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Councils allocated £125 million to support domestic abuse victims

The Government says the funding will ensure that local authorities provide domestic abuse victims and their children with safe accommodation, as campaigners see some additional amendments to the long-awaited Domestic Abuse Bill resisted.


Councils allocated £125 million to support domestic abuse victims

The UK Government have confirmed that £125 million has been allocated to councils to help provide support for domestic abuse victims and their children.

The likely introduction of the Domestic Abuse Bill into law later this year will require local authorities to ensure that victims have access to safe accommodation for both themselves and their children.

The funding will help ensure victims and their children are able to access life-saving support such as therapy, advocacy and counselling in safe accommodation, the Government says.

First introduced in 2019, the Domestic Abuse Bill aims to improve protection and support for victims, as well as implement changes to attempt to bring more perpetrators to justice.

The bill includes measures to create a statutory definition of domestic abuse and to ensure that local authorities in England provide support to survivors of domestic abuse and their children, through placements in refuges and other safe accommodations.

But campaigners argue that the statutory definition of domestic abuse included within the current bill does not go far enough.

Lucy Hadley, Head of Policy and Campaigns at Women’s Aid, said changes to the Bill were necessary to ensure marginalised groups were adequately protected, reassurances were needed that the new safe accommodations councils will now have to provide had sufficient support services in place.

“[We] fear that without changes to the duty itself there is a risk that survivors will be housed in unsafe and unsuitable forms of housing,” said Hadley.

“Currently, the domestic abuse bill does not mention refuge services – which deliver the lifesaving, expert support needed by women and children escaping abuse – at all.

“There remains a 30% shortfall in the number of refuge spaces in England and in 2019-20 over half of the referrals to refuges were turned away. Black and minoritised women, women with insecure immigration status, disabled women and those experiencing other forms of discrimination continue to face the biggest barriers to accessing a refuge space.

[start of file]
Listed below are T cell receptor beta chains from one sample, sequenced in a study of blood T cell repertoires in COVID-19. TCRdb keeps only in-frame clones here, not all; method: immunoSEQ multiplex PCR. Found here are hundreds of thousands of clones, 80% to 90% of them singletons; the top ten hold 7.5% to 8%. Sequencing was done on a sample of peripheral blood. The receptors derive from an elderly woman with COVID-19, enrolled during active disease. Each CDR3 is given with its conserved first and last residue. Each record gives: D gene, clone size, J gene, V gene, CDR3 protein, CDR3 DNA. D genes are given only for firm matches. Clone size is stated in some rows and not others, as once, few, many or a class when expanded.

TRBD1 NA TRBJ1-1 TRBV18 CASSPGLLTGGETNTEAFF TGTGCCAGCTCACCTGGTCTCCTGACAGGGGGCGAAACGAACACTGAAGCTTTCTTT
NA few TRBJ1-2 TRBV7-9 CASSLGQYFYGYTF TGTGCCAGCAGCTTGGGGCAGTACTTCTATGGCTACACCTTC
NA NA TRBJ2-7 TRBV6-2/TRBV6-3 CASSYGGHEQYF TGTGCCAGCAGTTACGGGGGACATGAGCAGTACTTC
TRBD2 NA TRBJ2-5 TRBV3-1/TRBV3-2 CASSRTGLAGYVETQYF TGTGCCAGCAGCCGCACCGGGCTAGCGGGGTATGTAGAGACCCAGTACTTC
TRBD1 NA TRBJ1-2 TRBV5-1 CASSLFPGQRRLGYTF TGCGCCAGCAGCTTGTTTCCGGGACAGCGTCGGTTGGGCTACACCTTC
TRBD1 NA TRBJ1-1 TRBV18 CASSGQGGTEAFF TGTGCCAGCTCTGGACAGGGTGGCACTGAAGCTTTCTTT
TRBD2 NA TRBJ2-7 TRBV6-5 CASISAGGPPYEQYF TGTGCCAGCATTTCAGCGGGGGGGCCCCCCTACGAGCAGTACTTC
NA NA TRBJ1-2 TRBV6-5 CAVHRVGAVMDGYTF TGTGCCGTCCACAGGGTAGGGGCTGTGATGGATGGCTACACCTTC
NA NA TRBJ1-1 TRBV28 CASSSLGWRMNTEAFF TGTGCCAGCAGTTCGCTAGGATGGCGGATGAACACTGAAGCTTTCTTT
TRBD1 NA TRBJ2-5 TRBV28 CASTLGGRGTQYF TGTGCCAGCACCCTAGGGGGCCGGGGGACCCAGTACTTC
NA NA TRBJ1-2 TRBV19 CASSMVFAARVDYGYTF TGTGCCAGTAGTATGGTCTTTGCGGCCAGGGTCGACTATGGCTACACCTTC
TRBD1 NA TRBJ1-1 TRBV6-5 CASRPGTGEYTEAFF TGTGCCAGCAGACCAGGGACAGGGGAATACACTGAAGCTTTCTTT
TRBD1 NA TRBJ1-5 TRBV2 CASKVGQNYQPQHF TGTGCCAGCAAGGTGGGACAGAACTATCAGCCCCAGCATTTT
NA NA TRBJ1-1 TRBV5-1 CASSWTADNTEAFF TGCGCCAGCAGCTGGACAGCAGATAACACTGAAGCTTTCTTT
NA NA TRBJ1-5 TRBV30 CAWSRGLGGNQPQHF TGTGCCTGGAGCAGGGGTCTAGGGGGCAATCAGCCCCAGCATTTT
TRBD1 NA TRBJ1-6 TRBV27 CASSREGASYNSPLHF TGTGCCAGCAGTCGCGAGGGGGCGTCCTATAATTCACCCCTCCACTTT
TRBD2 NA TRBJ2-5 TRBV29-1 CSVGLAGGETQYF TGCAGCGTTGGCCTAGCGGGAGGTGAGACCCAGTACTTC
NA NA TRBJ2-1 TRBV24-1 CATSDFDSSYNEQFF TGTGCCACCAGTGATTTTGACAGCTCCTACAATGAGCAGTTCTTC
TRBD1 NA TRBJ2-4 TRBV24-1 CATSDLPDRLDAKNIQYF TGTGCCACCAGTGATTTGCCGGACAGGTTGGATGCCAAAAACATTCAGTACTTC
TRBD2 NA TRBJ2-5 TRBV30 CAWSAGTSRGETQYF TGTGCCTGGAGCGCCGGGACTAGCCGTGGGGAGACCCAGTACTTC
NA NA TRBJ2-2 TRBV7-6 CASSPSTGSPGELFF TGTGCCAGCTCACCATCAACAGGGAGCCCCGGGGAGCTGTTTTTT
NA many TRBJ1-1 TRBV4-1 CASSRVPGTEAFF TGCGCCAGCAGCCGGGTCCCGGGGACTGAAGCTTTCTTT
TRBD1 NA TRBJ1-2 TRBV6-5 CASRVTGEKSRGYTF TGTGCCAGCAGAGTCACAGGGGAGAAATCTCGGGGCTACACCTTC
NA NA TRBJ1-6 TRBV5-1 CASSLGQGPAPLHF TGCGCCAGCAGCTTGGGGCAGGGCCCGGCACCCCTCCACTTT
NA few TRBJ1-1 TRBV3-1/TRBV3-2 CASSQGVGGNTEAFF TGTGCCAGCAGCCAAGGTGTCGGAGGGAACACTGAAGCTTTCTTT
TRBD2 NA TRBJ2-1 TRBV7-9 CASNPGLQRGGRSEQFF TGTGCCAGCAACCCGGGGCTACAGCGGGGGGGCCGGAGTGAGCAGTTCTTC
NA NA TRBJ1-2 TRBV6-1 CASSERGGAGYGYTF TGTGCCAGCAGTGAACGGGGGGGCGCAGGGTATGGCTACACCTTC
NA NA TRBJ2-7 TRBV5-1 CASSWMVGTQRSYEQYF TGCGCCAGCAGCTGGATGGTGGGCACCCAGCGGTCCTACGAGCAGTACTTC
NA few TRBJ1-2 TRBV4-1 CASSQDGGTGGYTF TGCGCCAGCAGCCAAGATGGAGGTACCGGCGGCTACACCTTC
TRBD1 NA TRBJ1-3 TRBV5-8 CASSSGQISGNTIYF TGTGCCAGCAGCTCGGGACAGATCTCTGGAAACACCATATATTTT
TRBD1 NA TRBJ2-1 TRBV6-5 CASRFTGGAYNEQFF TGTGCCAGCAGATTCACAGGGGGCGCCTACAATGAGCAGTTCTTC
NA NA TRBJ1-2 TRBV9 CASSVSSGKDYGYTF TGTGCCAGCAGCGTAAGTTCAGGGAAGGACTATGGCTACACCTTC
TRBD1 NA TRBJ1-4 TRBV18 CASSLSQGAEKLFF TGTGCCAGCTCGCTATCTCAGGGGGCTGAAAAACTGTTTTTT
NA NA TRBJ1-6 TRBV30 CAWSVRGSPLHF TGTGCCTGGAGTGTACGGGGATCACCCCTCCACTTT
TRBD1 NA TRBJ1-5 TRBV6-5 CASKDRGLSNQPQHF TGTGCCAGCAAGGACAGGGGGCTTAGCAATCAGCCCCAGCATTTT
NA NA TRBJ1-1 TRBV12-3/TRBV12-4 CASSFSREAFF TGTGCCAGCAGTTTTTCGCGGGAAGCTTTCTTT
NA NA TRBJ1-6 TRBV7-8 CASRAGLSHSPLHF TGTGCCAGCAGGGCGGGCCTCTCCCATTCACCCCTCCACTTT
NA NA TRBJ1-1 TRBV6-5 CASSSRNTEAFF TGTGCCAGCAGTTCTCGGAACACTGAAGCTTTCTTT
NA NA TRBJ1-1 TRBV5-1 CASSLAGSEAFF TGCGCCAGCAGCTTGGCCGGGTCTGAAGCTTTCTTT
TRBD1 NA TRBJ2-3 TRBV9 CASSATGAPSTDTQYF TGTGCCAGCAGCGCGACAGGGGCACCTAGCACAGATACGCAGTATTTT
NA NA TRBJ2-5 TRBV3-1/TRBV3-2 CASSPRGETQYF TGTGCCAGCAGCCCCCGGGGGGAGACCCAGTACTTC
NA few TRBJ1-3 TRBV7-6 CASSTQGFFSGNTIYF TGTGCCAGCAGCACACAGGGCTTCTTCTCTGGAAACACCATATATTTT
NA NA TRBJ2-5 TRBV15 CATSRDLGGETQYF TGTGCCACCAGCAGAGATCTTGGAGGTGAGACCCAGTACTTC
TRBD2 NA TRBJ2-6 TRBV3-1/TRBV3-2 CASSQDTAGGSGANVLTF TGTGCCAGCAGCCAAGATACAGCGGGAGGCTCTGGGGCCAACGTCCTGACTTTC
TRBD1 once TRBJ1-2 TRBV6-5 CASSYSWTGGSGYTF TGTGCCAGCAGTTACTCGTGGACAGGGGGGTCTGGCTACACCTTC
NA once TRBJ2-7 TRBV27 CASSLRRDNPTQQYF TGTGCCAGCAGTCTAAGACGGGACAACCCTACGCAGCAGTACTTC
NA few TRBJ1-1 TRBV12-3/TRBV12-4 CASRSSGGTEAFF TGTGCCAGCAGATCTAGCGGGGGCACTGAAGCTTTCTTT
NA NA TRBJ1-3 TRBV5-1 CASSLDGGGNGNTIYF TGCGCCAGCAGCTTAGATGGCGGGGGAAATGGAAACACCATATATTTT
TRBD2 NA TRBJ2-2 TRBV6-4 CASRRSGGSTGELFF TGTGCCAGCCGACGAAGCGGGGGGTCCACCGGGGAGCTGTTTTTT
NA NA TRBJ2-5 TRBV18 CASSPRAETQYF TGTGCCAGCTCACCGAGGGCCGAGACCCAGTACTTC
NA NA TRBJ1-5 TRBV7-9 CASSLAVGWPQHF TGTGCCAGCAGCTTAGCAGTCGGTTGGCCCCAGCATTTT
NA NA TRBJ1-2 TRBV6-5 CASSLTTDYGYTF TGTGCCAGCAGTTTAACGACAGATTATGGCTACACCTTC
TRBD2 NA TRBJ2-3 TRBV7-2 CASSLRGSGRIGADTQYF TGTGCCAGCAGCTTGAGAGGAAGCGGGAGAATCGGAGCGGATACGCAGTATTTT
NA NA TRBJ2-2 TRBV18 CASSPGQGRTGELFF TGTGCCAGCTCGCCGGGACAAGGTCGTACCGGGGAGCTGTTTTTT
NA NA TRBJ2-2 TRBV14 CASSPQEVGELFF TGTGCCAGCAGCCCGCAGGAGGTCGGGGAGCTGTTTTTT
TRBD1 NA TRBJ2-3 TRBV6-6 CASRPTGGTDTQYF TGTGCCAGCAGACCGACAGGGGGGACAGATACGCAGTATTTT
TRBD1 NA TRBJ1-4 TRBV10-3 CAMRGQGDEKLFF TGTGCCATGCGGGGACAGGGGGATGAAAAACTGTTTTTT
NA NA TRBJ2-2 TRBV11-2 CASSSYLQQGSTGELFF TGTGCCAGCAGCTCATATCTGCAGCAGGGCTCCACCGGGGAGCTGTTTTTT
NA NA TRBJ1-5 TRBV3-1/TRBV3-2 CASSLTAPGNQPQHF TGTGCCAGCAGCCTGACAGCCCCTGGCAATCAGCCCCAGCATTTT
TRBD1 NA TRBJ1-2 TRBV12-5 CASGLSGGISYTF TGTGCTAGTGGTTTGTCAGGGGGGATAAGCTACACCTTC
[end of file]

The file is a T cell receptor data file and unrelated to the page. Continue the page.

"We need much stronger oversight to safeguard the future of this national network of services – including specialist refuges led ‘by and for’ Black and minoritised women who have been disproportionately impacted by local cuts and poor commissioning decisions,” Hadley concluded.

Hadley’s comments follow recent amendments brought to the House of Lords, where the Bill continues to be debated.

In January, Baroness Tanni Grey-Thompson and Baroness Jane Campbell secured cross-party support for their amendment to include more protection for disabled victims of abuse, through a widening of scope to support those abused by both paid and unpaid care workers carers, such as friends or neighbours.

Despite support for the initiative, the Tory whip, Lord Parkinson, suggested that such amendments would “broaden the definition of domestic abuse unhelpfully”.

“This is a domestic abuse bill, not an abuse bill, which is why we do not believe that it would be appropriate for these sorts of relationships to be included within that definition,” said Lord Parkinson, further suggesting that protections were already in place through other legislation, as well as statutory bodies such as the Care Quality Commission (CQC).

In addition, the Bishop of London, Rt Revd Sarah Mullally, recently co-sponsored a move to introduce an amendment to incorporate non-fatal strangulation into the statutory definition.

However, speaking for the Government, Lord Wolfson of Tredegar said that although ministers “unequivocally support the intention”, and had made a commitment to bringing in a new offence of non-fatal strangulation, it would not accept the amendment due to concerns over consent and the implantation of the law itself.

One amendment that is likely to be incorporated into the bill, however, is the inclusion of new laws against the threat of sharing naked, sexual or explicit images and videos of another person without consent, also known as revenge porn.

Currently, whilst revenge porn is a crime, there is no protection for victims who are threatened with the online release of private content.

It follows a campaign by the charity Refuge, as well as support from the new Domestic Abuse Commissioner, Nicole Jacobs.

"There is a significant gap in the law that allows abusers to threaten to share intimate images as a way of controlling and frightening survivors both during relationships and following separation,” said Jacobs.

"I urge the government to seize the opportunity presented by the Domestic Abuse Bill to make the threats to share intimate images a criminal offence."

The House of Lords completed the committee stage – the first chance for line-by-line inspection and debate – of the Domestic Abuse Bill on Wednesday 10 February.

The report stage – an opportunity to closely scrutinise elements of the bill and make changes – is yet to be scheduled.

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